George Mikes, a Hungarian-born British author, once wrote “an Englishman, even if he is alone, forms an orderly queue of one.”

Whether it’s at the bank or the grocery store, waiting in line is a staple of British life. What, then, would Brits make of Danish researchers who suggest the age-old discipline of “first come, first served” is a waste of time?

In their study, published as a working paper with the University of Southern Denmark, the researchers describe the “first come, first served” principle as a “curse.” For the study, they consider a purely theoretical situation in which people could line up at any time when a facility opens, like boarding an airplane.

The problem with “first come, first served” is it incentivizes people to arrive early, which researchers say results in people waiting for the longest period of time. When this incentive is removed—under a “last come, first served” system—the queues are more efficient. Researchers suggest that under this model, people are forced to change their behaviors and arrive at the queues at a slower rate. When people who arrive last are served first, there is less of a bottleneck and thus less congestion in queues.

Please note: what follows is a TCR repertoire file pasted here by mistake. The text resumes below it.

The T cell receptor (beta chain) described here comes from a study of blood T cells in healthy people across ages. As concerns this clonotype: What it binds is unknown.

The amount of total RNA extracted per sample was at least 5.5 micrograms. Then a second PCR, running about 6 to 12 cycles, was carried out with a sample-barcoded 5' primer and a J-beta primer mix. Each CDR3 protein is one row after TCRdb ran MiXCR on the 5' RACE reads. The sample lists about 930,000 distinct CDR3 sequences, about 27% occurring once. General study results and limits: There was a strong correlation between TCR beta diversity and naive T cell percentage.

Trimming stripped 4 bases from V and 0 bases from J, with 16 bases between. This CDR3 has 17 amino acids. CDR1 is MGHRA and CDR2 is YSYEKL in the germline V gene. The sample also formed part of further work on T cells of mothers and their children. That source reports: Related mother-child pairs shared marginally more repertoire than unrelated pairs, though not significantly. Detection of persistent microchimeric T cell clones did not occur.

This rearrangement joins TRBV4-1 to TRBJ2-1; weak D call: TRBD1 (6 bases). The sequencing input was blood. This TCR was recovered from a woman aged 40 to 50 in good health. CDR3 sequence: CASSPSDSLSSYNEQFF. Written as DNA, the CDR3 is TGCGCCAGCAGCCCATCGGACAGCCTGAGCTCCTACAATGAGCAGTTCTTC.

In another study, also out of the University of Southern Denmark, researchers looked at three queuing systems: “first come, first served,” “last come, first served,” and “service-in-random-order.” To test out their theory, researchers got 144 volunteers to queue under each system. When participants were told they would be served at random from the queue, the average waiting time decreased. The waiting time decreased even further under the “last come, first served” system. It seemed that most people didn’t want to risk turning up early, only to end up being served last.

Yet when researchers measured how fair participants felt each queuing system was, “first come, first served” was seen to be the most fair, while “last come, first serve” was seen as the least—so good luck trying to implement this system in real life.